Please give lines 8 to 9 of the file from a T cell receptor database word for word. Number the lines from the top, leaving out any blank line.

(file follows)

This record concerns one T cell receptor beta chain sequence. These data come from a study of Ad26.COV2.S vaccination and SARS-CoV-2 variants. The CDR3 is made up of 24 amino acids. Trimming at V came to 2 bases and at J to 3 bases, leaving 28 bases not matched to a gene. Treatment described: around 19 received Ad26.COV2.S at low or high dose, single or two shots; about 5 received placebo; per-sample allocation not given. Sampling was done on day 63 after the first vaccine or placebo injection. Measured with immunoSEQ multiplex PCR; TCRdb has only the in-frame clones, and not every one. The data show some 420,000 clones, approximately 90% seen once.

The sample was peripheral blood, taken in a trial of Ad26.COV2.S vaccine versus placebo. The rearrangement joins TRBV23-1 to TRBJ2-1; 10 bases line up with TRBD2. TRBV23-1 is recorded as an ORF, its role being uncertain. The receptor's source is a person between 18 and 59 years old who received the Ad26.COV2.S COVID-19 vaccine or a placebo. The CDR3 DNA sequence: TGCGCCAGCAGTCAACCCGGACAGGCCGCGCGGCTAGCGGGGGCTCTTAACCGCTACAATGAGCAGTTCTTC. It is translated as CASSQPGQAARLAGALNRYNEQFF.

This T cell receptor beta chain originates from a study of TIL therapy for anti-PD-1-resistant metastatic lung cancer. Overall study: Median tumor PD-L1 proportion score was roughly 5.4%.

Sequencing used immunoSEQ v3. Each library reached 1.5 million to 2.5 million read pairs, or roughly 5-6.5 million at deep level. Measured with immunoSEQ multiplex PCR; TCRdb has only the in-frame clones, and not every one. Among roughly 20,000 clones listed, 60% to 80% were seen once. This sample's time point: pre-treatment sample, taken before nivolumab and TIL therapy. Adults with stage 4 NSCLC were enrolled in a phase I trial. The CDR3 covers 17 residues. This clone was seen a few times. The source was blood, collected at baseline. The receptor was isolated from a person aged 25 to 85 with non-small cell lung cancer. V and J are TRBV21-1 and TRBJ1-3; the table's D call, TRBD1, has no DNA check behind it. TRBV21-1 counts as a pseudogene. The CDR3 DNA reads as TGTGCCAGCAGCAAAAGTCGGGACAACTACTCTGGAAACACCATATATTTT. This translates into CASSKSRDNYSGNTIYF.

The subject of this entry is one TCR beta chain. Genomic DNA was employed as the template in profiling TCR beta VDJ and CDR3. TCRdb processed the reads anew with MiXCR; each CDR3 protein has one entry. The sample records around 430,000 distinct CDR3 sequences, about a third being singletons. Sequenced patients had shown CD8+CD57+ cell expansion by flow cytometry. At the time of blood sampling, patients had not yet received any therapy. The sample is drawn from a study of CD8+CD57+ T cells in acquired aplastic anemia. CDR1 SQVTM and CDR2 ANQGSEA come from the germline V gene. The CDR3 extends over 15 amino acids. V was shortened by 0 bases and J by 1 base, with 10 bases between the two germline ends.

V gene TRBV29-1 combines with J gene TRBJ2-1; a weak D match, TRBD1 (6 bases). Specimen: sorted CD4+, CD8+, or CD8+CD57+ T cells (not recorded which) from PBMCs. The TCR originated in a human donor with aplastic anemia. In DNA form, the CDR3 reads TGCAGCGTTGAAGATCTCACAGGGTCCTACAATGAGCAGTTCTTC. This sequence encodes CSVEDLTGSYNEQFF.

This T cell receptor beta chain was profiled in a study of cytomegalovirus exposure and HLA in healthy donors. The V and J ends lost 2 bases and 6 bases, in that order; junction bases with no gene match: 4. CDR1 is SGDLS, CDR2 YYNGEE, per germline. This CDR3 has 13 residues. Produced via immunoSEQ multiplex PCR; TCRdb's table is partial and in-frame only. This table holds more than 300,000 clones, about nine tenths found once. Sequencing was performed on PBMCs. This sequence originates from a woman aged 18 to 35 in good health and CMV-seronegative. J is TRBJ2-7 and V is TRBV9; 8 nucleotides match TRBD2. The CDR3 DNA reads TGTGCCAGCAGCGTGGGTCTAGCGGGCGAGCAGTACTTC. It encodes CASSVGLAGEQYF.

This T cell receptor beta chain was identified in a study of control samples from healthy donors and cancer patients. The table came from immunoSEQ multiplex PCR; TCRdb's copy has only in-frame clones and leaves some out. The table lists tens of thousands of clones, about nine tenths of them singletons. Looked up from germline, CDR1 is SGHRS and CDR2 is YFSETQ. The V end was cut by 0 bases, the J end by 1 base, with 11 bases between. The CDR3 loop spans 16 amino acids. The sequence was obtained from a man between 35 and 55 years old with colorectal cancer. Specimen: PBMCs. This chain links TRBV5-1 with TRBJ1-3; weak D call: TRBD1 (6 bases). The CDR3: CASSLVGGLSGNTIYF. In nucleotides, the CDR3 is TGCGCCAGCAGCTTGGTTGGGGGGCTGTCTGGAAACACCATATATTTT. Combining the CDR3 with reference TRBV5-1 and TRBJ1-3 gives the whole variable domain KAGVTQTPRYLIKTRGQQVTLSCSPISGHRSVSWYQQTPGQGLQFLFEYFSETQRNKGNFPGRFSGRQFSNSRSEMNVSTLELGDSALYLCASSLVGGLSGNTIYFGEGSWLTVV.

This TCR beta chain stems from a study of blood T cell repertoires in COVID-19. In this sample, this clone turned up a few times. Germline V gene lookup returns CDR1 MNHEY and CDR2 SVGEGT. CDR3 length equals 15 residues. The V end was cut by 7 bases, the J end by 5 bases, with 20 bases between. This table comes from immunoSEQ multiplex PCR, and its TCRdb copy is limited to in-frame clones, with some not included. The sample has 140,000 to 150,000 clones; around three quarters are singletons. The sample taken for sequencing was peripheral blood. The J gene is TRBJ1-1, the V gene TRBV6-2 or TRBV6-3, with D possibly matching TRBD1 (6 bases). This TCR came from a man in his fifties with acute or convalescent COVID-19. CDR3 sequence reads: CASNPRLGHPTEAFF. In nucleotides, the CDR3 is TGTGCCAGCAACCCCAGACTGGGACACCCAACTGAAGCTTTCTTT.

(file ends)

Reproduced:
This T cell receptor beta chain was identified in a study of control samples from healthy donors and cancer patients. The table came from immunoSEQ multiplex PCR; TCRdb's copy has only in-frame clones and leaves some out. The table lists tens of thousands of clones, about nine tenths of them singletons. Looked up from germline, CDR1 is SGHRS and CDR2 is YFSETQ. The V end was cut by 0 bases, the J end by 1 base, with 11 bases between. The CDR3 loop spans 16 amino acids. The sequence was obtained from a man between 35 and 55 years old with colorectal cancer. Specimen: PBMCs. This chain links TRBV5-1 with TRBJ1-3; weak D call: TRBD1 (6 bases). The CDR3: CASSLVGGLSGNTIYF. In nucleotides, the CDR3 is TGCGCCAGCAGCTTGGTTGGGGGGCTGTCTGGAAACACCATATATTTT. Combining the CDR3 with reference TRBV5-1 and TRBJ1-3 gives the whole variable domain KAGVTQTPRYLIKTRGQQVTLSCSPISGHRSVSWYQQTPGQGLQFLFEYFSETQRNKGNFPGRFSGRQFSNSRSEMNVSTLELGDSALYLCASSLVGGLSGNTIYFGEGSWLTVV.

This TCR beta chain stems from a study of blood T cell repertoires in COVID-19. In this sample, this clone turned up a few times. Germline V gene lookup returns CDR1 MNHEY and CDR2 SVGEGT. CDR3 length equals 15 residues. The V end was cut by 7 bases, the J end by 5 bases, with 20 bases between. This table comes from immunoSEQ multiplex PCR, and its TCRdb copy is limited to in-frame clones, with some not included. The sample has 140,000 to 150,000 clones; around three quarters are singletons. The sample taken for sequencing was peripheral blood. The J gene is TRBJ1-1, the V gene TRBV6-2 or TRBV6-3, with D possibly matching TRBD1 (6 bases). This TCR came from a man in his fifties with acute or convalescent COVID-19. CDR3 sequence reads: CASNPRLGHPTEAFF. In nucleotides, the CDR3 is TGTGCCAGCAACCCCAGACTGGGACACCCAACTGAAGCTTTCTTT.